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Geology and ground-water resources of Galveston County, Texas

Water Supply Paper 1416

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Abstract

Galveston County, on the Texas gulf coast, is underlain by alternating beds of sand and clay. These sand and clay strata crop out in belts that roughly parallel the coastline and dip gently southeastward at an angle gre? +,er than the slope of the land, thereby creating artesian aquifers. The formations that yield potable water to wells are the Lissie formation, the "Alta Loma" sand and other sands of the Beaumont clay, and beach and dune sands of Recent aie. Most of the potable water is obtained on the mainland of Galveston County. The water from most wells on Galveston Island is highly mineralized.

Before 1948, water for all public use and nearly all industrial use was derived from wells. Most ground water now used in the county is pumped from areas around Alta Loma and Texas City. The average daily pumpage in these areas increased from 6 million gallons in 1938 to 17.8 million gallons in 1940 and reached a peak of about 34 million gallons in 1945. Between 1945 and 1948 the rate of pumpage was nearly constant, but in 1948 surface water was diverted from the Brazos River to supply some of the Texas City industries and, as a result, the use of ground water was reduced about 30 percent.

Water levels declined in county wells as the pumpage increased during the years prior to 1948. Since water from the Brazos River has been utilized the levels have risen in many wells and tended to become constant in others.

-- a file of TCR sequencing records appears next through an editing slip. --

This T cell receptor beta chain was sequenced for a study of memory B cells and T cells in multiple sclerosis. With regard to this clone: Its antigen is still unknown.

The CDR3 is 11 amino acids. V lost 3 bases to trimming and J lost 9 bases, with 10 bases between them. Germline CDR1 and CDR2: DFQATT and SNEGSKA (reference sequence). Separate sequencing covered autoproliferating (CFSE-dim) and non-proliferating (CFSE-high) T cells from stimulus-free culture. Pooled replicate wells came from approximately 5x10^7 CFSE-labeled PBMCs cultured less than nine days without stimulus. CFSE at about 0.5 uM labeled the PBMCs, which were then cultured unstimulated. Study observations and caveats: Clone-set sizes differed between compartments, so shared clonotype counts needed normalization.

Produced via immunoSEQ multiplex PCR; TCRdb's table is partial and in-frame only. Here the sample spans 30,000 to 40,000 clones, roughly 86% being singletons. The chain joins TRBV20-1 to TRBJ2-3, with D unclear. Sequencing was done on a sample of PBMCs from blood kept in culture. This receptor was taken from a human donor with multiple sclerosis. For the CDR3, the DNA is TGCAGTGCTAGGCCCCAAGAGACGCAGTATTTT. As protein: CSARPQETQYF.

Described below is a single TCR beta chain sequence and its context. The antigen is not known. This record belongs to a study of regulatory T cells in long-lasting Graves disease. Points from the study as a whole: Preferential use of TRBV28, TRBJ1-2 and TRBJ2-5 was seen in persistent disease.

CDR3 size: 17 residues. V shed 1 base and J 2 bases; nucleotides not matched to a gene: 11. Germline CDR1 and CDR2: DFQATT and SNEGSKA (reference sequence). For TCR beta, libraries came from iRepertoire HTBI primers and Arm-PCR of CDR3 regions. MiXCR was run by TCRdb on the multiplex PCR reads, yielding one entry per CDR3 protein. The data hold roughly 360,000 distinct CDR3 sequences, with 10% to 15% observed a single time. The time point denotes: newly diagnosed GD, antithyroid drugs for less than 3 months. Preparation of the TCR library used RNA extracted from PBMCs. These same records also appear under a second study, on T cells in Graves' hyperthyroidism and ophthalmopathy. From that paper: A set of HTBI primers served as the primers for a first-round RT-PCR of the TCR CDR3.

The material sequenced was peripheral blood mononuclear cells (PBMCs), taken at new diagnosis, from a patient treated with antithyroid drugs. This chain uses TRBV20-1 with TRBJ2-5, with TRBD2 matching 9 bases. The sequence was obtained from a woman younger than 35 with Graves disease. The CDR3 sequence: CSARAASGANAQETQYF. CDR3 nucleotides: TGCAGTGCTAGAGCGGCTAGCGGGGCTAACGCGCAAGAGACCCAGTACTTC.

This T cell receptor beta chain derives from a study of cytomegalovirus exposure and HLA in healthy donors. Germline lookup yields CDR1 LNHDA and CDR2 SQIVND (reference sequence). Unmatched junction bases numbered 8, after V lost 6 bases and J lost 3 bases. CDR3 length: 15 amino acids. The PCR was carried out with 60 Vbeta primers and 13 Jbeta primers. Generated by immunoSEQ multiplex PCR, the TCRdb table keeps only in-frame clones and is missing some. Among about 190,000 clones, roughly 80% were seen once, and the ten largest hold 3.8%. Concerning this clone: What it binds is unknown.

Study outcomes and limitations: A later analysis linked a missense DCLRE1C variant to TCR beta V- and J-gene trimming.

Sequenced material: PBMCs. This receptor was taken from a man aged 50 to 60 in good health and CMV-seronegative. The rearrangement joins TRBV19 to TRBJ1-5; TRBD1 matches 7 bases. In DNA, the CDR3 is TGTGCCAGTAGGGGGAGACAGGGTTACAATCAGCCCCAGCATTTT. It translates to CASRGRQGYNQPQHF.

Subsidence of the land in a large part of the county, particularly in the Texas City area, is attributed to the excessive withdrawal of ground water.

Salt-water encroachment has been a problem in the county for many years. Salt water was present in the lower part of the "Alta Loma" sand in the Alta Loma and Texas City areas and throughout that sand on Galveston Island when the first wells were drilled. Encroachment from either below or downdip took place with the lowering of artesian pressure in the aquifer in the vicinity of Alta Loma and Texas City.

Pumping tests reveal that the average coefficient of transmissibility of the "Alta Loma" sand is 102,000 at Alta Loma and 153,000 at Texas City. The coefficients- of transmissibility of sands in the upper part of the Beaumont clay around Texas City average 27,300.

Surface water from the Brazos River, used for the irrigation of rice since 1942, was made available in 1948 to industries in Texas City as a substitute for ground water. The water from the Brazos River is variable in quality, but probably can be utilized on a somewhat larger scale than at present.

Much additional ground water could be obtained from both the "Alta Loma" sand and the upper part of the Beaumont clay, especially in the northern and western parts of the county. Before large developments of supplies are planned, however, these areas should be explored by test drilling. The problems of well spacing and pumping rates should be thoroughly studied in order to determine the maximum development permitted by the ground-water supply. Current observations should be continued with special emphasis on the progress of salt-water encroachment.

Additional publication details

Publication type:
Report
Publication Subtype:
USGS Numbered Series
Title:
Geology and ground-water resources of Galveston County, Texas
Series title:
Water Supply Paper
Series number:
1416
Year Published:
1957
Language:
English
Publisher:
U.S. Government Printing Office
Publisher location:
Washington, D.C.
Contributing office(s):
Texas Water Science Center
Description:
Report: vi, 157 p.; 23 Plates
Online Only (Y/N):
N
Additional Online Files (Y/N):
N